08 A. W. Greig, “'Scorching' to the Diggings – the Story of Cobb & Co.”, in the "Argus", Saturday 20th May, 1922, p 5
09 Ibid.
10 Elizabeth Larson, “The Concord Coach”, retrieved 15th February, 2012.
11 Christine Jeffords, “Here She Comes! The Stage Coach”, retrieved 21st March, 2012.
12 From “Australian Stories: Cobb & Co. - an Australian transport icon”, retrieved 19th March, 2012.
13 Elizabeth Larson, (op. cit.).
14 Mary A. Helmich, “Stage Styles -- Not All Were Coaches” at California Department of Parks and Recreation, retrieved 11th March, 2012.
15 Christine Jeffords, (op. cit.)
16 Elizabeth Larson, (op. cit.).
17 “Australian Stories”: (op. cit.).
18 Powerhouse Museum, Sydney: Cobb & Co mail and passenger coach, 1890
19 Ibid.
20 Ibid.
21 Elizabeth Larson, (op. cit.).
22 "Cobb, Freeman (1830–1878)" in Australian Dictionary of Biography
23 “Australian Stories”: (op. cit.)
24 “Australian Stories”: (op. cit.)
25 “Adams & Co. Express's Relationship to Freeman Cobb” at “Australian Postal History and Social Philately”, retrieved 5th February, 2012. In addition to displaying an 1853 envelope addressed to George Mowton, this site also suggests that another contributing factor to Adams Express never getting off the ground in Melbourne was monopolistic "muscle-flexing" by the colony's infant Post Office.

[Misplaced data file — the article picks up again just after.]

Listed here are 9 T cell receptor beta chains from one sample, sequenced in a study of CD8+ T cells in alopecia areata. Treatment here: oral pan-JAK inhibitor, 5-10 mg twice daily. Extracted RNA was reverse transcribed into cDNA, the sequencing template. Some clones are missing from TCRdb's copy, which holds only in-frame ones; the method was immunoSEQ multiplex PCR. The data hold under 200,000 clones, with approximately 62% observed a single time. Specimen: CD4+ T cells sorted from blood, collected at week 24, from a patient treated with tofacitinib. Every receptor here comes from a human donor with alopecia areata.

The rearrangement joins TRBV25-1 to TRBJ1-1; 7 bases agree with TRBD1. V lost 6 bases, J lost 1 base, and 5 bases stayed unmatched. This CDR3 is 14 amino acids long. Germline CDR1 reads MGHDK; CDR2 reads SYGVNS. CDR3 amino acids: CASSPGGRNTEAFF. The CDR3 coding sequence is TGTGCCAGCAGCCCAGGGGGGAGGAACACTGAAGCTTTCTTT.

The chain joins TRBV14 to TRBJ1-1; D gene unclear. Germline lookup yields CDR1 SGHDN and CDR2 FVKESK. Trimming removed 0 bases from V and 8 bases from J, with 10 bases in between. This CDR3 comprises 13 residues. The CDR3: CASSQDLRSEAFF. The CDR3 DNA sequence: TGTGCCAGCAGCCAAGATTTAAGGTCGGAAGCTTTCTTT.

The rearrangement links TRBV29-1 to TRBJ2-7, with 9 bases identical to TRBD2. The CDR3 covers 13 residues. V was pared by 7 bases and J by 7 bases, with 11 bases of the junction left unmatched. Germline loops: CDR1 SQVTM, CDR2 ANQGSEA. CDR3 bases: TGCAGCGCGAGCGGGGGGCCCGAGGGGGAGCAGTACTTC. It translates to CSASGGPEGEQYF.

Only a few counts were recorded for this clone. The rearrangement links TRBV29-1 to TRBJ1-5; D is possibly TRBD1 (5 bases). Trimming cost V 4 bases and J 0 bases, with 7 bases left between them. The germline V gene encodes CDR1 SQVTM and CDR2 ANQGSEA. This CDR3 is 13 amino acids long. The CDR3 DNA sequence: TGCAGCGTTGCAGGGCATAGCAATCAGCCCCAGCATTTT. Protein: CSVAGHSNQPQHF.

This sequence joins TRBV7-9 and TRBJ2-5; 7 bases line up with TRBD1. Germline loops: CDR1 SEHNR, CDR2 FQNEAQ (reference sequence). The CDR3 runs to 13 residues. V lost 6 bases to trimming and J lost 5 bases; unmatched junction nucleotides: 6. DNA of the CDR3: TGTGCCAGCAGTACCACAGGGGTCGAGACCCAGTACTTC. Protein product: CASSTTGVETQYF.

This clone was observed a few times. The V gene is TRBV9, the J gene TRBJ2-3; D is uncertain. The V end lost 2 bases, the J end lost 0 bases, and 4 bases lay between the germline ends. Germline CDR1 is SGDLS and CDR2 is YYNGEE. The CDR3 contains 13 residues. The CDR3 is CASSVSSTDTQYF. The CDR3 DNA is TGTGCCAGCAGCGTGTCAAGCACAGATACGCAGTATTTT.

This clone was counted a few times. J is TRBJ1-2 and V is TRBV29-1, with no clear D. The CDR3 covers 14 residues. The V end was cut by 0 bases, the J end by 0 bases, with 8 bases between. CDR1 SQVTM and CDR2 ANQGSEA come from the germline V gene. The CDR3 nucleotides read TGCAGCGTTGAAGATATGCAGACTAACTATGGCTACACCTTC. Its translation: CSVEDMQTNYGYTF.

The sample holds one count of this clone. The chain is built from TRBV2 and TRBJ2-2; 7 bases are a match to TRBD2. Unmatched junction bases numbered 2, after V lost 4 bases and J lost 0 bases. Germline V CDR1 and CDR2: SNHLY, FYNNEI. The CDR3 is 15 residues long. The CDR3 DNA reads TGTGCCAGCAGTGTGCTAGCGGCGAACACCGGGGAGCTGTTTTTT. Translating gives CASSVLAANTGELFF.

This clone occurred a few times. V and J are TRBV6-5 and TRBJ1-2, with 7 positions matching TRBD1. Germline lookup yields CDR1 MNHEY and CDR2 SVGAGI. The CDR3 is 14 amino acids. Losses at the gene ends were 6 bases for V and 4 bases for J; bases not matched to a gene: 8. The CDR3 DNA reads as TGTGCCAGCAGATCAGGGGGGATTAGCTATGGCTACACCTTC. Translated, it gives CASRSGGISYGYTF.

26 A. W. Greig, op.cit.
27 G. Serle, (op. cit.), p 235
28 The “Argus”, Monday 19th May, 1856, p 7.
29 The “Argus”, Saturday, 17th May, 1856, p 5
30 Barry J Crompton, “A Walking Tour of Civil War Melbourne”, retrieved 27th April, 2012. This is one of a number of sources that site the Criterion Hotel "at the current location of the old stock exchange of the 1960s"; others, such as the Port Phillip Pioneers Group, locate the Criterion Hotel at "38-40 Collins Street West." It's likely that both mean the same thing -- Lenore Frost from the Royal Historical Society of Victoria advised me in an email of September 24th, 2012, that according to an 1865 commercial directory of Melbourne, "No 2 Collins St West was at Elizabeth Street" (i.e., roughly halfway along Collins Street) and "The Criterion was still listed at 36".
31 The “Argus”, Monday, 26th May, 1856, p 5.
32 A. W. Greig, op.cit.
33 A. W. Greig, op.cit.
34 Personal memoir of F K Esling, forwarded to Walhalla Heritage and Development League by Mr R Meadley in March, 2008.
35 “Australian Stories”: (op. cit.)
36 Unassisted Inward Passenger Lists for British, Foreign and New Zealand Ports 1852-1923 at Public Record Office of Victoria retrieved October 22nd, 2012.
 

© 2013 Bernard Bolch for the Walhalla Heritage and Development League.